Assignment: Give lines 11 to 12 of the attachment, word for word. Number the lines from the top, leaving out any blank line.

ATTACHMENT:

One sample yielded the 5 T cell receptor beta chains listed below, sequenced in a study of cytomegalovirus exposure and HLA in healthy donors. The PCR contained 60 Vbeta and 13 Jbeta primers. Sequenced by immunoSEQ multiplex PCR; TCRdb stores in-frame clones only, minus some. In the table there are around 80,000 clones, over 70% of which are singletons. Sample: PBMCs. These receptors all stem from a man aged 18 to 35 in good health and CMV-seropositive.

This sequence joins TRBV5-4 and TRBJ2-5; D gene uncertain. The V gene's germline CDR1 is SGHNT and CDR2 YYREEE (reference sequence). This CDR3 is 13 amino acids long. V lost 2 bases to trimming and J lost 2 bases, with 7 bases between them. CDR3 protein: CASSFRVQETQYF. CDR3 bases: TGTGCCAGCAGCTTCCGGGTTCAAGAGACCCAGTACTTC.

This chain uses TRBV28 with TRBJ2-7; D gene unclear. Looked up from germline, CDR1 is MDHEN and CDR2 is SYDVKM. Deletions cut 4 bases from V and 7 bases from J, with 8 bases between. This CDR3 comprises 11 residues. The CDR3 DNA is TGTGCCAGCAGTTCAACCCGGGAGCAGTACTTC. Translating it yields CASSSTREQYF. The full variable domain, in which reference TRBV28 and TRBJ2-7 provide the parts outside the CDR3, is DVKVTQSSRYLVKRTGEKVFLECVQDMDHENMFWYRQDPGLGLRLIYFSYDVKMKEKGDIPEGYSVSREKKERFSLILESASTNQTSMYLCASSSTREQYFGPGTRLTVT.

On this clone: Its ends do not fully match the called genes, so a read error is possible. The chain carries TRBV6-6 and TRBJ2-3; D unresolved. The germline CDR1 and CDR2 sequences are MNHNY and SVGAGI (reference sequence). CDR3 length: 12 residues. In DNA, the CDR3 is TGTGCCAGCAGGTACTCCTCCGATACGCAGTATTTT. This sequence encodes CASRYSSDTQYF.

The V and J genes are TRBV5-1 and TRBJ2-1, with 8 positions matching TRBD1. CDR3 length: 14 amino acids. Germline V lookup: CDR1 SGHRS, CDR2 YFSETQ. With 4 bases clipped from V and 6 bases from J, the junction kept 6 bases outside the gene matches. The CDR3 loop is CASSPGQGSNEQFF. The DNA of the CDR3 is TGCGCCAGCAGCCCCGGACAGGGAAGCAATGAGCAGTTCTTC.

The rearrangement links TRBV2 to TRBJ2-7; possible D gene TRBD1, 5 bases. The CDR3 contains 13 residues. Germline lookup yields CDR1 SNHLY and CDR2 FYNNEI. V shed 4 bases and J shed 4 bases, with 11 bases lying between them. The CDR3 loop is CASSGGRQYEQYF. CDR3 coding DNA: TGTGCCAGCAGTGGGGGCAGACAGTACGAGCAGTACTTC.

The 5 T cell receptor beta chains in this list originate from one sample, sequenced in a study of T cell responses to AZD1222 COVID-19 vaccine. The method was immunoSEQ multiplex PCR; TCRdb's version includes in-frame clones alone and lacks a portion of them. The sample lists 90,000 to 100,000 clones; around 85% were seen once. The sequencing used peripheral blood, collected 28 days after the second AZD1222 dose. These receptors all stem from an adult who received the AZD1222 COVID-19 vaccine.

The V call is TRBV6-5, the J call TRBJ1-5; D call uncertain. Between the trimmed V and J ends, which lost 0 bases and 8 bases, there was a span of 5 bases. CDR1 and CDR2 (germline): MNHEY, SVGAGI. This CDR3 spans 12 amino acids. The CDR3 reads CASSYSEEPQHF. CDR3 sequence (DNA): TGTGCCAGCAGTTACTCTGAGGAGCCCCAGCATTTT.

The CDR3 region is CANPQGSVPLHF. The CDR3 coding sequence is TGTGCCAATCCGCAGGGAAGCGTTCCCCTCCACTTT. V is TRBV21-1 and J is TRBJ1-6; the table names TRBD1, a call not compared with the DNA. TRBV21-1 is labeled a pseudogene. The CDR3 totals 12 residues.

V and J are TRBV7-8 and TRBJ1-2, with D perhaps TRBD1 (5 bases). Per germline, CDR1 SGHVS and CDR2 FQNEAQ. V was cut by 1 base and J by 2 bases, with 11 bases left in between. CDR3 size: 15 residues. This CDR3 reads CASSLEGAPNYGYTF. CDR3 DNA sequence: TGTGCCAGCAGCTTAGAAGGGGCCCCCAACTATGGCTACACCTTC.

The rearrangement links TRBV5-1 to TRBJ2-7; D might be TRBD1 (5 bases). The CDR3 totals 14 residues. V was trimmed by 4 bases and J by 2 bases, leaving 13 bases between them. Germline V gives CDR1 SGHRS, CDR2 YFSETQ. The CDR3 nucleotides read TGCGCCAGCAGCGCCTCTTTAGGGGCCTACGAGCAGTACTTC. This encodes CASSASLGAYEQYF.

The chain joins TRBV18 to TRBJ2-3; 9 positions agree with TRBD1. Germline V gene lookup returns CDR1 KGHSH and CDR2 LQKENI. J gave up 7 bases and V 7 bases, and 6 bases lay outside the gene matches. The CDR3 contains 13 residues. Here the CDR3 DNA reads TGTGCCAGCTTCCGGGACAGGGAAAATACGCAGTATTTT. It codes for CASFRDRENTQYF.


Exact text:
The rearrangement links TRBV5-1 to TRBJ2-7; D might be TRBD1 (5 bases). The CDR3 totals 14 residues. V was trimmed by 4 bases and J by 2 bases, leaving 13 bases between them. Germline V gives CDR1 SGHRS, CDR2 YFSETQ. The CDR3 nucleotides read TGCGCCAGCAGCGCCTCTTTAGGGGCCTACGAGCAGTACTTC. This encodes CASSASLGAYEQYF.

The chain joins TRBV18 to TRBJ2-3; 9 positions agree with TRBD1. Germline V gene lookup returns CDR1 KGHSH and CDR2 LQKENI. J gave up 7 bases and V 7 bases, and 6 bases lay outside the gene matches. The CDR3 contains 13 residues. Here the CDR3 DNA reads TGTGCCAGCTTCCGGGACAGGGAAAATACGCAGTATTTT. It codes for CASFRDRENTQYF.